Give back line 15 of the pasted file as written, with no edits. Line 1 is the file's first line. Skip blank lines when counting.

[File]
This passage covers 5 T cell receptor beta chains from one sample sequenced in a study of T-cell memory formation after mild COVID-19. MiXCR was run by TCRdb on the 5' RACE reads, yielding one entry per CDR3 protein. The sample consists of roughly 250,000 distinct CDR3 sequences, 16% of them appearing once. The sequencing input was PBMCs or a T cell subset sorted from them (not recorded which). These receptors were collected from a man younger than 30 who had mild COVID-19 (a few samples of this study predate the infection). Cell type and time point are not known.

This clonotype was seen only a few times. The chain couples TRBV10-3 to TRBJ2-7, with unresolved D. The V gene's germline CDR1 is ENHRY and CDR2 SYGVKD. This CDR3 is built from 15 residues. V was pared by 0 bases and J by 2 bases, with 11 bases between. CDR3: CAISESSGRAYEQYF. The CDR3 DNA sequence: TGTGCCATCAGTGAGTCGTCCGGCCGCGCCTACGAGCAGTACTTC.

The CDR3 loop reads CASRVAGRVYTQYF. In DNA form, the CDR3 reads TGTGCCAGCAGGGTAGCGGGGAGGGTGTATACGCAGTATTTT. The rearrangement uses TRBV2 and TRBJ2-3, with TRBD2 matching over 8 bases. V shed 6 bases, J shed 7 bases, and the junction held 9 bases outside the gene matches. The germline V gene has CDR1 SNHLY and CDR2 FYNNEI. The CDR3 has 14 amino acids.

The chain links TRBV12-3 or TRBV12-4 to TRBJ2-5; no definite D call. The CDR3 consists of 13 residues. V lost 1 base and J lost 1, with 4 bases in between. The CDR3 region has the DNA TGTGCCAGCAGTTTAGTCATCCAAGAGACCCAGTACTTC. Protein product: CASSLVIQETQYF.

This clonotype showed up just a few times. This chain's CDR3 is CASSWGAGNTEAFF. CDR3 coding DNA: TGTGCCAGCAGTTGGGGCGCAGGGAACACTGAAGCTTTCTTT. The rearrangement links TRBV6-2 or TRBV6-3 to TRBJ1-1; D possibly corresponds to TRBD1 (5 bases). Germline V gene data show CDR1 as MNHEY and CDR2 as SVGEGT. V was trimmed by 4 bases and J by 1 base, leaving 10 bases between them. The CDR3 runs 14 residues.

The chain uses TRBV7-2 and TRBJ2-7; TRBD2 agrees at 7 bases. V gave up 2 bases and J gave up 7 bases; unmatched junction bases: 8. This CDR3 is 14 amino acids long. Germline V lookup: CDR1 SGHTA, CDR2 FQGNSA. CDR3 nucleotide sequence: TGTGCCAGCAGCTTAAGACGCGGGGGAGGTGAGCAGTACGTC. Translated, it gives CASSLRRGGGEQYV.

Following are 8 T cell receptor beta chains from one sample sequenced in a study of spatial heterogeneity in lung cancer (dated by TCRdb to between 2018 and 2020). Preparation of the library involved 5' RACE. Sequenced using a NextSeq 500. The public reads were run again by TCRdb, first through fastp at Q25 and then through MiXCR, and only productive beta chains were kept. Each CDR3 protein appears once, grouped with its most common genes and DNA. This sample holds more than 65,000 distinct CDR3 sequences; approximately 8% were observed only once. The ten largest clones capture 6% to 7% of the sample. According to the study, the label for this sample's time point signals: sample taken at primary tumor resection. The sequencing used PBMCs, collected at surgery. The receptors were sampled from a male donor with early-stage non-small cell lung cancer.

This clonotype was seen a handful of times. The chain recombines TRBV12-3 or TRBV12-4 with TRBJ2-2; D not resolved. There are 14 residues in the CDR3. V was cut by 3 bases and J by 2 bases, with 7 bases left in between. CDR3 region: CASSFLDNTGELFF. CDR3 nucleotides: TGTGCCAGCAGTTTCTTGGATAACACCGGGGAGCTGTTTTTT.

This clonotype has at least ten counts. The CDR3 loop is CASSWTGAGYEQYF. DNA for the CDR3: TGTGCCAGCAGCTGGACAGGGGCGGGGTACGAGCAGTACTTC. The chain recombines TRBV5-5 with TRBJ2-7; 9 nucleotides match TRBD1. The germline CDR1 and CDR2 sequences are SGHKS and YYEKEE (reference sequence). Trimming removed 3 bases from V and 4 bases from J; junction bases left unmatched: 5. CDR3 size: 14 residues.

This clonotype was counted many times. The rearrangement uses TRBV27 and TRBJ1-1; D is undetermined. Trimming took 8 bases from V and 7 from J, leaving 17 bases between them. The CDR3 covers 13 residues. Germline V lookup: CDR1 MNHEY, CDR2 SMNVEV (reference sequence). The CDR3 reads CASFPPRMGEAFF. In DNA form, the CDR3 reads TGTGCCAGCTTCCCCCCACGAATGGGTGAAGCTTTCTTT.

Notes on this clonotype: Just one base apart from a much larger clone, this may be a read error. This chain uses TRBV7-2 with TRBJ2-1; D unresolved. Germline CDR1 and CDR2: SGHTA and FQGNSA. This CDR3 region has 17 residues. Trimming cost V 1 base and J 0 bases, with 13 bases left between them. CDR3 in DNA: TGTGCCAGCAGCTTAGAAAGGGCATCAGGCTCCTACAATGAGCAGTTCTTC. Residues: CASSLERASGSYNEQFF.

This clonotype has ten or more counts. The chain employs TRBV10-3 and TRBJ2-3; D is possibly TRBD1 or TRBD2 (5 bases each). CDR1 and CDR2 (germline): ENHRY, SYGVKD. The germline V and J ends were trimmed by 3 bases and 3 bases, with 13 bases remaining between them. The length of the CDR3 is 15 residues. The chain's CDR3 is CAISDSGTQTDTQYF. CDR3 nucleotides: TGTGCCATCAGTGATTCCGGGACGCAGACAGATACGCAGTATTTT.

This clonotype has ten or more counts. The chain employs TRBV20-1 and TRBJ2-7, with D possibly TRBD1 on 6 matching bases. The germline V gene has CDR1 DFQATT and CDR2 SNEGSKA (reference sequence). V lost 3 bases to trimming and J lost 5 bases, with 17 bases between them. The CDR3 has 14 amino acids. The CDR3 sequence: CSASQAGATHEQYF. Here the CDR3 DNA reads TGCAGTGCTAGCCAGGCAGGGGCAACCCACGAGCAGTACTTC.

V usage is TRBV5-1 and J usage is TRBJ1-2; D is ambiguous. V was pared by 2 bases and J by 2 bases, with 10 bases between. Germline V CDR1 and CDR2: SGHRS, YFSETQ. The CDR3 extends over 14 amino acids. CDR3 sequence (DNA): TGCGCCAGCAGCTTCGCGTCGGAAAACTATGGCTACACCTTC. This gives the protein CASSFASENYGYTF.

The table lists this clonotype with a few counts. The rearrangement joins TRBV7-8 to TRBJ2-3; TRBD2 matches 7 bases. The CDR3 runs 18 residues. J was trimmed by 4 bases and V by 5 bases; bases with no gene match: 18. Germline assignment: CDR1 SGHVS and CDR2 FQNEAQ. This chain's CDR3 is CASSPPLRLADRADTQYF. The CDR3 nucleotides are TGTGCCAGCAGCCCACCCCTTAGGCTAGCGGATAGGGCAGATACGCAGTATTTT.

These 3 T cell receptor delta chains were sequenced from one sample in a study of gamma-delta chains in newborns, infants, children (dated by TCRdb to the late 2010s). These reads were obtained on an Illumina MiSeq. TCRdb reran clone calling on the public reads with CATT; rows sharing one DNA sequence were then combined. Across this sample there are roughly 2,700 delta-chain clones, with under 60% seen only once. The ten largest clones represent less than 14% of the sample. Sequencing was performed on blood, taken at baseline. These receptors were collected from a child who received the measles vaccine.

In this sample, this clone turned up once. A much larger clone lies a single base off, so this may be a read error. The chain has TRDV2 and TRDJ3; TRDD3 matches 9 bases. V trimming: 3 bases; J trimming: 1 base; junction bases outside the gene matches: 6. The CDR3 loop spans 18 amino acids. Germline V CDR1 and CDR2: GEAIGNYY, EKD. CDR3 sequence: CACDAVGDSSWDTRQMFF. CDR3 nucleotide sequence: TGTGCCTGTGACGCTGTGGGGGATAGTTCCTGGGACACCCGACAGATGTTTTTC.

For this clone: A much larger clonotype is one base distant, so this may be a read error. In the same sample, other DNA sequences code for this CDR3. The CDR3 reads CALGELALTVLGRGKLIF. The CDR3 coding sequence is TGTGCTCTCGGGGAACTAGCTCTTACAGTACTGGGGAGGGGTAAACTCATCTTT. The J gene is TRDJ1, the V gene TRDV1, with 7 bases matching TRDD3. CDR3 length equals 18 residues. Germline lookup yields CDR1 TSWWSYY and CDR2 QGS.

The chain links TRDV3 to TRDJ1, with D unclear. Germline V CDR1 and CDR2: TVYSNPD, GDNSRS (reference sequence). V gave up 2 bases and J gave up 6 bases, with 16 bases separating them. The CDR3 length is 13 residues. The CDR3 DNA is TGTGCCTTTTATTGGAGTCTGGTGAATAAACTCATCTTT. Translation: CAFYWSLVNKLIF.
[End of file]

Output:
The table lists this clonotype with a few counts. The rearrangement joins TRBV7-8 to TRBJ2-3; TRBD2 matches 7 bases. The CDR3 runs 18 residues. J was trimmed by 4 bases and V by 5 bases; bases with no gene match: 18. Germline assignment: CDR1 SGHVS and CDR2 FQNEAQ. This chain's CDR3 is CASSPPLRLADRADTQYF. The CDR3 nucleotides are TGTGCCAGCAGCCCACCCCTTAGGCTAGCGGATAGGGCAGATACGCAGTATTTT.